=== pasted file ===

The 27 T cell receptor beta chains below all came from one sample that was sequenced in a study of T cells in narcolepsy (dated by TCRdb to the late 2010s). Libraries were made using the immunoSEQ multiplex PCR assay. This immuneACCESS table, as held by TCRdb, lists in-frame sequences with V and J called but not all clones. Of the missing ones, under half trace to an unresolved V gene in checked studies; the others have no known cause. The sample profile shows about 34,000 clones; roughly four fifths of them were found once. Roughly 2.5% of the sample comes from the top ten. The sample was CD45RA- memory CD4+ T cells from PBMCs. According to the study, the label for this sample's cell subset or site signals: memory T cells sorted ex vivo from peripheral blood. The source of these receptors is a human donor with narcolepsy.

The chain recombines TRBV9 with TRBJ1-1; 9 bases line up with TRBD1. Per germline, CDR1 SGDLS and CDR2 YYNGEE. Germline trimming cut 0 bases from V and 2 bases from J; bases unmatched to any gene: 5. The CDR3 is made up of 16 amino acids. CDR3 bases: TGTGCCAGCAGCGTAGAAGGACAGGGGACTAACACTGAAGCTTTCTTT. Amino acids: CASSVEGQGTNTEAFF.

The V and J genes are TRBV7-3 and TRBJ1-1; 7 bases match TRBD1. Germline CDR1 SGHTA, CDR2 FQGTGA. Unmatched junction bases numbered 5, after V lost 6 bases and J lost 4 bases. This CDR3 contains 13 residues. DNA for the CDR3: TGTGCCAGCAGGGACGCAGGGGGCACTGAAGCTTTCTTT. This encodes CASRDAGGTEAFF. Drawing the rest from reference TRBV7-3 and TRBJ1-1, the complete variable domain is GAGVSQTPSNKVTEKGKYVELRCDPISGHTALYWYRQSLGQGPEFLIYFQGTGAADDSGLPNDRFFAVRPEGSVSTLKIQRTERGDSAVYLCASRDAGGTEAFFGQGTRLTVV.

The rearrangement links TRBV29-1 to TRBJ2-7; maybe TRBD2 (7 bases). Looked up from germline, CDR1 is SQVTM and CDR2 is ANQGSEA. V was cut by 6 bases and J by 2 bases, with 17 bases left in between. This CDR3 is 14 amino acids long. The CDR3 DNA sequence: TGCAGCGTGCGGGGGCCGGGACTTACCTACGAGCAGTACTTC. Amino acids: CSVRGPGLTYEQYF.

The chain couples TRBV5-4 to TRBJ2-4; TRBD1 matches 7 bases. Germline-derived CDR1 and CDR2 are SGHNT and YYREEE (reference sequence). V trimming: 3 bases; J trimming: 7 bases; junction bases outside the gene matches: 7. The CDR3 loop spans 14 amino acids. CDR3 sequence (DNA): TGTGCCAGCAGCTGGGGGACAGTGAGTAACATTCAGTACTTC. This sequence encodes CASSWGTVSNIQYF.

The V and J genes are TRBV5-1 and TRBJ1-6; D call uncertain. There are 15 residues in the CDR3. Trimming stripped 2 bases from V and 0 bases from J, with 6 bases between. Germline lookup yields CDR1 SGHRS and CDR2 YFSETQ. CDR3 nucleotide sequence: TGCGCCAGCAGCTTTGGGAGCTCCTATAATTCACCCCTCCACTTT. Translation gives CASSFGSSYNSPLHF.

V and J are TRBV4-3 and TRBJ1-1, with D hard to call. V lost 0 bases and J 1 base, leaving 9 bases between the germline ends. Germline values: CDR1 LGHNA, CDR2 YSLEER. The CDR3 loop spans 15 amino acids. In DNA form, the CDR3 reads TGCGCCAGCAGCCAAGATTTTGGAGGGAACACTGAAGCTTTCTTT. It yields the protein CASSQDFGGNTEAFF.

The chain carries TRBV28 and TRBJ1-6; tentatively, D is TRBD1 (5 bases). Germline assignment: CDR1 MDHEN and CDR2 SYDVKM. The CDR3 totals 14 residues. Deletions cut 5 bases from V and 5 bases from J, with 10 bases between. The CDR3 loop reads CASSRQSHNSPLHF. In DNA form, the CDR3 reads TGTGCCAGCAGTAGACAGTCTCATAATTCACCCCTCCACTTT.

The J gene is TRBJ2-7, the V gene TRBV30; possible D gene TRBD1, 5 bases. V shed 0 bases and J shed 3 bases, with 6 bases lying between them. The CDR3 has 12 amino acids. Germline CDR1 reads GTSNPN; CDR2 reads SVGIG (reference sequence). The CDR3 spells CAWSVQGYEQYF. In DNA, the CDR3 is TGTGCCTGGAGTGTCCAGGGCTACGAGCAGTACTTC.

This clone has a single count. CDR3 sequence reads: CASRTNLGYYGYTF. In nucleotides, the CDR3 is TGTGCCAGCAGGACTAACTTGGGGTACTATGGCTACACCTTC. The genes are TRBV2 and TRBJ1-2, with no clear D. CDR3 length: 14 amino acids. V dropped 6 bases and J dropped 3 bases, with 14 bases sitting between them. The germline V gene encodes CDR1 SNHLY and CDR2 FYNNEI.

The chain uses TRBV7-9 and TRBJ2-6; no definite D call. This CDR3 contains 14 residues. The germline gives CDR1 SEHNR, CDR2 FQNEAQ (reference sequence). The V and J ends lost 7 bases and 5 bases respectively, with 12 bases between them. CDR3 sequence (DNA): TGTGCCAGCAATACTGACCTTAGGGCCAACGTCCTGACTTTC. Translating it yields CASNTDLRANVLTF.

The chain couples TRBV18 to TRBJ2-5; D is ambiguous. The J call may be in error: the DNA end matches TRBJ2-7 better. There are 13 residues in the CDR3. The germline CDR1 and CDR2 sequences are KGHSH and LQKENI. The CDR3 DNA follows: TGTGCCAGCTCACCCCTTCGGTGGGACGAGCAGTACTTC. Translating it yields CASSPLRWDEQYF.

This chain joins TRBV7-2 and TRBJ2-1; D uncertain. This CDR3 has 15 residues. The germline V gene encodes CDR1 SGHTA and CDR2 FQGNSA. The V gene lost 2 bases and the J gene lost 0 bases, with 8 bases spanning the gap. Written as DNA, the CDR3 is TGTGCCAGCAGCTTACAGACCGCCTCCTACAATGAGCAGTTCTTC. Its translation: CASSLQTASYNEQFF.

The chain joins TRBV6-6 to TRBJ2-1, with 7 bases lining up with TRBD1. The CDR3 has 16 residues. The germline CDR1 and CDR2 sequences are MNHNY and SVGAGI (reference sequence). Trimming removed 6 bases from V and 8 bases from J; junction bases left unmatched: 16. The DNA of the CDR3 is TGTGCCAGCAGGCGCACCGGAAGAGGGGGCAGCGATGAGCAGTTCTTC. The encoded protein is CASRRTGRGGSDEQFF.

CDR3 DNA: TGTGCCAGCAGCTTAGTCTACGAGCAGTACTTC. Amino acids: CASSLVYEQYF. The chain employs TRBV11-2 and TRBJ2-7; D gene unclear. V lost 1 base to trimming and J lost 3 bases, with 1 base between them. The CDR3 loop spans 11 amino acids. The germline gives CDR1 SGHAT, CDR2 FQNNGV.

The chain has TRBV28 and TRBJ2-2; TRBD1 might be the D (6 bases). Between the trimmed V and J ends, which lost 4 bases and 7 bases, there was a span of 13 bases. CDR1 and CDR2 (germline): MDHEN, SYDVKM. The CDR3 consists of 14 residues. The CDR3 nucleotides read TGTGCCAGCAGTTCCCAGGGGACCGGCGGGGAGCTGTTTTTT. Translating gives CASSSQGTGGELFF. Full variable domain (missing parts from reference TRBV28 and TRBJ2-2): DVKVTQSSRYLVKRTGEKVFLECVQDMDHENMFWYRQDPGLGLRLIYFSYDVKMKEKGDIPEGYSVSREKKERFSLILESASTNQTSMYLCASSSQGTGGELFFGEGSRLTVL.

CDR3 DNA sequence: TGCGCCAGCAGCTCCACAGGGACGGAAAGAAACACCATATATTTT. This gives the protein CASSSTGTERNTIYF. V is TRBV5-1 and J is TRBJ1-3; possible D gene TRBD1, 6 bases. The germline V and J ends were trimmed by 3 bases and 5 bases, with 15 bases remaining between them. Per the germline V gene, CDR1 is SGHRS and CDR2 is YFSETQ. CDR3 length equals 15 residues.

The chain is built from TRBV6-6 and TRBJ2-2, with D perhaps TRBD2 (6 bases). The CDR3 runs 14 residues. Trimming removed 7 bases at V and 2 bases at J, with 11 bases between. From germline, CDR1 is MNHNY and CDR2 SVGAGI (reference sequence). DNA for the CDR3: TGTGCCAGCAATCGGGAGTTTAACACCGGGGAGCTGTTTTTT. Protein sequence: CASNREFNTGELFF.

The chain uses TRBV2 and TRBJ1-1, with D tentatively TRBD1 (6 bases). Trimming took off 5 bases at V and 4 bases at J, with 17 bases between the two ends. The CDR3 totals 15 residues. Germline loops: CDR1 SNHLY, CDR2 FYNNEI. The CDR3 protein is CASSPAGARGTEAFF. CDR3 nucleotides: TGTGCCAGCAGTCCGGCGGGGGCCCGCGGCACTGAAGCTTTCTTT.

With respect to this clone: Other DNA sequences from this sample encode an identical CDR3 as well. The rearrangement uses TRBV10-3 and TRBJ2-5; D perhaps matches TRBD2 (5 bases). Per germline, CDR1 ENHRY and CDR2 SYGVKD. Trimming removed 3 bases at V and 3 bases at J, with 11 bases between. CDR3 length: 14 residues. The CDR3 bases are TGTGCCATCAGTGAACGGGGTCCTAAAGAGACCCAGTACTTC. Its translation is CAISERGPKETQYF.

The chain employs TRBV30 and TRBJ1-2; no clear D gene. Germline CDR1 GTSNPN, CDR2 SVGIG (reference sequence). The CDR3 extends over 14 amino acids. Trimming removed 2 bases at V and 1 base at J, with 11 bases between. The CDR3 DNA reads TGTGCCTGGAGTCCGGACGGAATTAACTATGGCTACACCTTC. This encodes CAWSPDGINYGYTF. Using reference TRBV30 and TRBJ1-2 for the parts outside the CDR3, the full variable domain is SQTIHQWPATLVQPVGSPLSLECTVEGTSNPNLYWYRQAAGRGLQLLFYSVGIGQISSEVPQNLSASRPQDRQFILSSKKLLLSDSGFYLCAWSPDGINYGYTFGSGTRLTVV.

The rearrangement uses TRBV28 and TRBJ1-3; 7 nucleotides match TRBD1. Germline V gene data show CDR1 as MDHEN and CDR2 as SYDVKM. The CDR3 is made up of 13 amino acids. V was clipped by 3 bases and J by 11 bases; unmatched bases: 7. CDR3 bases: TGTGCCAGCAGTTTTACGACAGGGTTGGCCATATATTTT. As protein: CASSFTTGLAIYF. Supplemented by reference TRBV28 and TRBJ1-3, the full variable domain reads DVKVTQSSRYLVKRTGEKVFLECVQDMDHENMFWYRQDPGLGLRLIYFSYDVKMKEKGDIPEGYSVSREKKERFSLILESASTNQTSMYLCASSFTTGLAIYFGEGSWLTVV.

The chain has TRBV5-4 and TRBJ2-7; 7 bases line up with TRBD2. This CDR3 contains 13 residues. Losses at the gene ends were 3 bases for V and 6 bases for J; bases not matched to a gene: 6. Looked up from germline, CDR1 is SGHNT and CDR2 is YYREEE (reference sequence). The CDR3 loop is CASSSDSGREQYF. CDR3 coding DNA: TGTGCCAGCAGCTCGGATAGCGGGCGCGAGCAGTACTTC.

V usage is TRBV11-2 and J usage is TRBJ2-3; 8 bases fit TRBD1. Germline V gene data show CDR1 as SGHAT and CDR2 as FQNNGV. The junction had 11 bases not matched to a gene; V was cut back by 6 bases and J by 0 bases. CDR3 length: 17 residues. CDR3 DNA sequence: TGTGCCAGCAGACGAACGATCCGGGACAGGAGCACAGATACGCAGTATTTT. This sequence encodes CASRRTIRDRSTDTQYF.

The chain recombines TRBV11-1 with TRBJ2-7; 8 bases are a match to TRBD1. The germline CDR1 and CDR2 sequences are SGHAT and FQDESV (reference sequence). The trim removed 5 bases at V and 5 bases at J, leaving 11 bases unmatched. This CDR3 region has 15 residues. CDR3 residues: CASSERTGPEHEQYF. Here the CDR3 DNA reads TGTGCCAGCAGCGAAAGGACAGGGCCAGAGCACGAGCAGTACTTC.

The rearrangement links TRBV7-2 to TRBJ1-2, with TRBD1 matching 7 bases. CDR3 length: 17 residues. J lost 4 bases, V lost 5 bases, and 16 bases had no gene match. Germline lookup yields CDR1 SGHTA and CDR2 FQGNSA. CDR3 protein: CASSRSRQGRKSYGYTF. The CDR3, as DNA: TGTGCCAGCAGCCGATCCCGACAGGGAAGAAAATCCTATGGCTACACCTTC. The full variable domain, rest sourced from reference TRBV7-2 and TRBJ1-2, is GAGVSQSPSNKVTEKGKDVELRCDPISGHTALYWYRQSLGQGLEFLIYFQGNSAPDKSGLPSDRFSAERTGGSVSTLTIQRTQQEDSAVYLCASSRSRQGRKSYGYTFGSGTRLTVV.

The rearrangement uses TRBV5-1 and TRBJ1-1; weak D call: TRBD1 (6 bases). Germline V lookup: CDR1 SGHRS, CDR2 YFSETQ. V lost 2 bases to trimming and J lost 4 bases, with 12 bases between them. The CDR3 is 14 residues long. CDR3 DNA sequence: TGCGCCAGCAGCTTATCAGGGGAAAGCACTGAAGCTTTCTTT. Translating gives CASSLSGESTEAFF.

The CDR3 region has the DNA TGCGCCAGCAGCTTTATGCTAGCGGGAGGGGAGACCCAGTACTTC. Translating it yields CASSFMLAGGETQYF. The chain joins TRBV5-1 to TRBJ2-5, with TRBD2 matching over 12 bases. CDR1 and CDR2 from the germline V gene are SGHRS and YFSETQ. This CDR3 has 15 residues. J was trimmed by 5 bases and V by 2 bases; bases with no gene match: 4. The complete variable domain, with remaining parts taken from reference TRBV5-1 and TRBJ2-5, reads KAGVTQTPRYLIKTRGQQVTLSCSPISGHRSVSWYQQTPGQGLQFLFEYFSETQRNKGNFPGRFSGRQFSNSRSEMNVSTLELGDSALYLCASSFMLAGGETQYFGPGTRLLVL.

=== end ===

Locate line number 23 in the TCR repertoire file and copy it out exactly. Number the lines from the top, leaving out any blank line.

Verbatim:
The chain has TRBV5-4 and TRBJ2-7; 7 bases line up with TRBD2. This CDR3 contains 13 residues. Losses at the gene ends were 3 bases for V and 6 bases for J; bases not matched to a gene: 6. Looked up from germline, CDR1 is SGHNT and CDR2 is YYREEE (reference sequence). The CDR3 loop is CASSSDSGREQYF. CDR3 coding DNA: TGTGCCAGCAGCTCGGATAGCGGGCGCGAGCAGTACTTC.